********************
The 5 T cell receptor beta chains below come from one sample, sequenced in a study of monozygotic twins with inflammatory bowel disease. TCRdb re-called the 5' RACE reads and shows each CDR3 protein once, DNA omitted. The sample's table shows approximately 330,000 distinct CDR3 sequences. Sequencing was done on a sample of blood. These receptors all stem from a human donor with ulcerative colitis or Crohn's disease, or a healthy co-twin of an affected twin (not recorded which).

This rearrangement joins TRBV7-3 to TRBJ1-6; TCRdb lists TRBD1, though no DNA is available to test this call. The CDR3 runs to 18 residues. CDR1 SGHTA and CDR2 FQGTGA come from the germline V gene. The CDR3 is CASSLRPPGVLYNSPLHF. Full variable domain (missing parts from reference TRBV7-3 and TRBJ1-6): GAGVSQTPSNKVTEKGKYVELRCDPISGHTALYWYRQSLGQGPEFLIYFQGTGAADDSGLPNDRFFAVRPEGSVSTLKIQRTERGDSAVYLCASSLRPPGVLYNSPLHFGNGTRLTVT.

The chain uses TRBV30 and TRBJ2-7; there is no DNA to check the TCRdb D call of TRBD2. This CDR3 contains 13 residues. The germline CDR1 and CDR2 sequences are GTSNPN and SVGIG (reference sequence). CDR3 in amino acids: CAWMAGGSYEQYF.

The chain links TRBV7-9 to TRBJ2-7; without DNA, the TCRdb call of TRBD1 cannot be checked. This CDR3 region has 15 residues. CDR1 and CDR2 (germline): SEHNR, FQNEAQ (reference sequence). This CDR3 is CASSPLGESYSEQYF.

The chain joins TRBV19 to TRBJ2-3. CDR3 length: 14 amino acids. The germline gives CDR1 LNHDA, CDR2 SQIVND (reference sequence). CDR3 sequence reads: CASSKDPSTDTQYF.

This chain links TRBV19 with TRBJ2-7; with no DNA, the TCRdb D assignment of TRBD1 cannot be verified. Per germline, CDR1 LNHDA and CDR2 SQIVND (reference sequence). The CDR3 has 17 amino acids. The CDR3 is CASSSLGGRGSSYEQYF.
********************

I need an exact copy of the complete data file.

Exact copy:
The 5 T cell receptor beta chains below come from one sample, sequenced in a study of monozygotic twins with inflammatory bowel disease. TCRdb re-called the 5' RACE reads and shows each CDR3 protein once, DNA omitted. The sample's table shows approximately 330,000 distinct CDR3 sequences. Sequencing was done on a sample of blood. These receptors all stem from a human donor with ulcerative colitis or Crohn's disease, or a healthy co-twin of an affected twin (not recorded which).

This rearrangement joins TRBV7-3 to TRBJ1-6; TCRdb lists TRBD1, though no DNA is available to test this call. The CDR3 runs to 18 residues. CDR1 SGHTA and CDR2 FQGTGA come from the germline V gene. The CDR3 is CASSLRPPGVLYNSPLHF. Full variable domain (missing parts from reference TRBV7-3 and TRBJ1-6): GAGVSQTPSNKVTEKGKYVELRCDPISGHTALYWYRQSLGQGPEFLIYFQGTGAADDSGLPNDRFFAVRPEGSVSTLKIQRTERGDSAVYLCASSLRPPGVLYNSPLHFGNGTRLTVT.

The chain uses TRBV30 and TRBJ2-7; there is no DNA to check the TCRdb D call of TRBD2. This CDR3 contains 13 residues. The germline CDR1 and CDR2 sequences are GTSNPN and SVGIG (reference sequence). CDR3 in amino acids: CAWMAGGSYEQYF.

The chain links TRBV7-9 to TRBJ2-7; without DNA, the TCRdb call of TRBD1 cannot be checked. This CDR3 region has 15 residues. CDR1 and CDR2 (germline): SEHNR, FQNEAQ (reference sequence). This CDR3 is CASSPLGESYSEQYF.

The chain joins TRBV19 to TRBJ2-3. CDR3 length: 14 amino acids. The germline gives CDR1 LNHDA, CDR2 SQIVND (reference sequence). CDR3 sequence reads: CASSKDPSTDTQYF.

This chain links TRBV19 with TRBJ2-7; with no DNA, the TCRdb D assignment of TRBD1 cannot be verified. Per germline, CDR1 LNHDA and CDR2 SQIVND (reference sequence). The CDR3 has 17 amino acids. The CDR3 is CASSSLGGRGSSYEQYF.